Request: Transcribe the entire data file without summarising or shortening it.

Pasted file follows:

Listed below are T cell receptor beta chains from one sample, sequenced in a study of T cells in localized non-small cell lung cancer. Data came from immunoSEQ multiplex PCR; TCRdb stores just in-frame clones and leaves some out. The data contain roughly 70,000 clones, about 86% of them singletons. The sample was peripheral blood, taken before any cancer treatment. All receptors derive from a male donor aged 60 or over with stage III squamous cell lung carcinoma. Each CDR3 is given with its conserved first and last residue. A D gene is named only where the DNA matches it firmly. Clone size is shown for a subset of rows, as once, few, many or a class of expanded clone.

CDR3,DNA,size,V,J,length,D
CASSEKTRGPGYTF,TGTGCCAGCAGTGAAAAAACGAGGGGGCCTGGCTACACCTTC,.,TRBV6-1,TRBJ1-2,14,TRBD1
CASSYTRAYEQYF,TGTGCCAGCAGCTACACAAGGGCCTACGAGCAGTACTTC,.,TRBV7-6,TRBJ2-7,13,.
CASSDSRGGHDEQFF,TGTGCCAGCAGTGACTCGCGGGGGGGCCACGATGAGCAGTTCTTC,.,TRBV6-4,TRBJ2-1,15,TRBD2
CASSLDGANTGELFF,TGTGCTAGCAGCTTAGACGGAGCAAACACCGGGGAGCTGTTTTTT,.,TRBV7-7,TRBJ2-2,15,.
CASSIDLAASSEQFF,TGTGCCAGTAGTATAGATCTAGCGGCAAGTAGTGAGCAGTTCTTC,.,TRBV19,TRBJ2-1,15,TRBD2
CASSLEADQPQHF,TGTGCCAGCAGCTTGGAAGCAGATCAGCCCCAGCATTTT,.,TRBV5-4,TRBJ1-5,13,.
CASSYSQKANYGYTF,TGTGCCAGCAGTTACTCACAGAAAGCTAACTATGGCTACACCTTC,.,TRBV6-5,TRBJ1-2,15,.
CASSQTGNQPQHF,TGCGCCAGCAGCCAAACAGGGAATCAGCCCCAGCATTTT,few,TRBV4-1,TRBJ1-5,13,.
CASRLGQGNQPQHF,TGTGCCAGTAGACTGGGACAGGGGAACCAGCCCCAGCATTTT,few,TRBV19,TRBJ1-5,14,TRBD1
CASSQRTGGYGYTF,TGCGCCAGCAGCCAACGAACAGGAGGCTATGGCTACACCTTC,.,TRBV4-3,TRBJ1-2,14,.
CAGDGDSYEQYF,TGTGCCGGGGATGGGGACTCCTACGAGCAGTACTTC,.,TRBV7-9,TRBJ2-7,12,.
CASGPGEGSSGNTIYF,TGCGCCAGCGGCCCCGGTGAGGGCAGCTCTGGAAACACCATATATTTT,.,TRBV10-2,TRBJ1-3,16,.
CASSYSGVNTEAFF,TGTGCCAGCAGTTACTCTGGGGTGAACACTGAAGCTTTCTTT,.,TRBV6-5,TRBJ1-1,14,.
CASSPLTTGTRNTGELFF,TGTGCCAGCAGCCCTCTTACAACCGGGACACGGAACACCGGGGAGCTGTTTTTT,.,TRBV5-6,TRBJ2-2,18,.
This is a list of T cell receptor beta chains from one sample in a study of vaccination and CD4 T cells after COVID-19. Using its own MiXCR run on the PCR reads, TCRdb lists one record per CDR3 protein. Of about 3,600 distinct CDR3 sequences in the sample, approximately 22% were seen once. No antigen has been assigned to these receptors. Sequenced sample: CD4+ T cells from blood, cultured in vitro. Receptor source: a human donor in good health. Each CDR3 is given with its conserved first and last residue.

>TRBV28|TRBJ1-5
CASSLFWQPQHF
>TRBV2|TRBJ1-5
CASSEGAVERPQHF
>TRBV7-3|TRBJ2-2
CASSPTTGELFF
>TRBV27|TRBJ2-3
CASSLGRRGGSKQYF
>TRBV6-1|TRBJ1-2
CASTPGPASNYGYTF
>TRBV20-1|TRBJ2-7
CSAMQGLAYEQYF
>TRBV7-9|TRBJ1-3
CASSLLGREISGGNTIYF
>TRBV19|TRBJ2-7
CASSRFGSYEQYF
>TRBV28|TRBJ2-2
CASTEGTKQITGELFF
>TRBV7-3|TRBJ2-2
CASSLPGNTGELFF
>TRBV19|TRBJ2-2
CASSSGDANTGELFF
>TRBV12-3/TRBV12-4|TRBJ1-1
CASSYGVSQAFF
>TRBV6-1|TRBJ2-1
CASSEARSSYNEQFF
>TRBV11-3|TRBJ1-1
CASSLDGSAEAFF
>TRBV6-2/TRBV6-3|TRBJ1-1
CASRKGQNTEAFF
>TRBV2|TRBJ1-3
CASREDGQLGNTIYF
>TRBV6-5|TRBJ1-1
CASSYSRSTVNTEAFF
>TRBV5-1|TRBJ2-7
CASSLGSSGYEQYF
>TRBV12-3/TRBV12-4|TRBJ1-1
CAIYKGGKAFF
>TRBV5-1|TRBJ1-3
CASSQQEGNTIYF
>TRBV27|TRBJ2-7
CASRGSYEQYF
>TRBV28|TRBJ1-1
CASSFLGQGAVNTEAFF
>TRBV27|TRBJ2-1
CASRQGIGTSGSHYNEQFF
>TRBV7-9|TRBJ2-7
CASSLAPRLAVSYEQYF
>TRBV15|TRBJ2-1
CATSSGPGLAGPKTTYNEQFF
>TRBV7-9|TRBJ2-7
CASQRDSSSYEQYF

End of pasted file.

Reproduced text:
Listed below are T cell receptor beta chains from one sample, sequenced in a study of T cells in localized non-small cell lung cancer. Data came from immunoSEQ multiplex PCR; TCRdb stores just in-frame clones and leaves some out. The data contain roughly 70,000 clones, about 86% of them singletons. The sample was peripheral blood, taken before any cancer treatment. All receptors derive from a male donor aged 60 or over with stage III squamous cell lung carcinoma. Each CDR3 is given with its conserved first and last residue. A D gene is named only where the DNA matches it firmly. Clone size is shown for a subset of rows, as once, few, many or a class of expanded clone.

CDR3,DNA,size,V,J,length,D
CASSEKTRGPGYTF,TGTGCCAGCAGTGAAAAAACGAGGGGGCCTGGCTACACCTTC,.,TRBV6-1,TRBJ1-2,14,TRBD1
CASSYTRAYEQYF,TGTGCCAGCAGCTACACAAGGGCCTACGAGCAGTACTTC,.,TRBV7-6,TRBJ2-7,13,.
CASSDSRGGHDEQFF,TGTGCCAGCAGTGACTCGCGGGGGGGCCACGATGAGCAGTTCTTC,.,TRBV6-4,TRBJ2-1,15,TRBD2
CASSLDGANTGELFF,TGTGCTAGCAGCTTAGACGGAGCAAACACCGGGGAGCTGTTTTTT,.,TRBV7-7,TRBJ2-2,15,.
CASSIDLAASSEQFF,TGTGCCAGTAGTATAGATCTAGCGGCAAGTAGTGAGCAGTTCTTC,.,TRBV19,TRBJ2-1,15,TRBD2
CASSLEADQPQHF,TGTGCCAGCAGCTTGGAAGCAGATCAGCCCCAGCATTTT,.,TRBV5-4,TRBJ1-5,13,.
CASSYSQKANYGYTF,TGTGCCAGCAGTTACTCACAGAAAGCTAACTATGGCTACACCTTC,.,TRBV6-5,TRBJ1-2,15,.
CASSQTGNQPQHF,TGCGCCAGCAGCCAAACAGGGAATCAGCCCCAGCATTTT,few,TRBV4-1,TRBJ1-5,13,.
CASRLGQGNQPQHF,TGTGCCAGTAGACTGGGACAGGGGAACCAGCCCCAGCATTTT,few,TRBV19,TRBJ1-5,14,TRBD1
CASSQRTGGYGYTF,TGCGCCAGCAGCCAACGAACAGGAGGCTATGGCTACACCTTC,.,TRBV4-3,TRBJ1-2,14,.
CAGDGDSYEQYF,TGTGCCGGGGATGGGGACTCCTACGAGCAGTACTTC,.,TRBV7-9,TRBJ2-7,12,.
CASGPGEGSSGNTIYF,TGCGCCAGCGGCCCCGGTGAGGGCAGCTCTGGAAACACCATATATTTT,.,TRBV10-2,TRBJ1-3,16,.
CASSYSGVNTEAFF,TGTGCCAGCAGTTACTCTGGGGTGAACACTGAAGCTTTCTTT,.,TRBV6-5,TRBJ1-1,14,.
CASSPLTTGTRNTGELFF,TGTGCCAGCAGCCCTCTTACAACCGGGACACGGAACACCGGGGAGCTGTTTTTT,.,TRBV5-6,TRBJ2-2,18,.
This is a list of T cell receptor beta chains from one sample in a study of vaccination and CD4 T cells after COVID-19. Using its own MiXCR run on the PCR reads, TCRdb lists one record per CDR3 protein. Of about 3,600 distinct CDR3 sequences in the sample, approximately 22% were seen once. No antigen has been assigned to these receptors. Sequenced sample: CD4+ T cells from blood, cultured in vitro. Receptor source: a human donor in good health. Each CDR3 is given with its conserved first and last residue.

>TRBV28|TRBJ1-5
CASSLFWQPQHF
>TRBV2|TRBJ1-5
CASSEGAVERPQHF
>TRBV7-3|TRBJ2-2
CASSPTTGELFF
>TRBV27|TRBJ2-3
CASSLGRRGGSKQYF
>TRBV6-1|TRBJ1-2
CASTPGPASNYGYTF
>TRBV20-1|TRBJ2-7
CSAMQGLAYEQYF
>TRBV7-9|TRBJ1-3
CASSLLGREISGGNTIYF
>TRBV19|TRBJ2-7
CASSRFGSYEQYF
>TRBV28|TRBJ2-2
CASTEGTKQITGELFF
>TRBV7-3|TRBJ2-2
CASSLPGNTGELFF
>TRBV19|TRBJ2-2
CASSSGDANTGELFF
>TRBV12-3/TRBV12-4|TRBJ1-1
CASSYGVSQAFF
>TRBV6-1|TRBJ2-1
CASSEARSSYNEQFF
>TRBV11-3|TRBJ1-1
CASSLDGSAEAFF
>TRBV6-2/TRBV6-3|TRBJ1-1
CASRKGQNTEAFF
>TRBV2|TRBJ1-3
CASREDGQLGNTIYF
>TRBV6-5|TRBJ1-1
CASSYSRSTVNTEAFF
>TRBV5-1|TRBJ2-7
CASSLGSSGYEQYF
>TRBV12-3/TRBV12-4|TRBJ1-1
CAIYKGGKAFF
>TRBV5-1|TRBJ1-3
CASSQQEGNTIYF
>TRBV27|TRBJ2-7
CASRGSYEQYF
>TRBV28|TRBJ1-1
CASSFLGQGAVNTEAFF
>TRBV27|TRBJ2-1
CASRQGIGTSGSHYNEQFF
>TRBV7-9|TRBJ2-7
CASSLAPRLAVSYEQYF
>TRBV15|TRBJ2-1
CATSSGPGLAGPKTTYNEQFF
>TRBV7-9|TRBJ2-7
CASQRDSSSYEQYF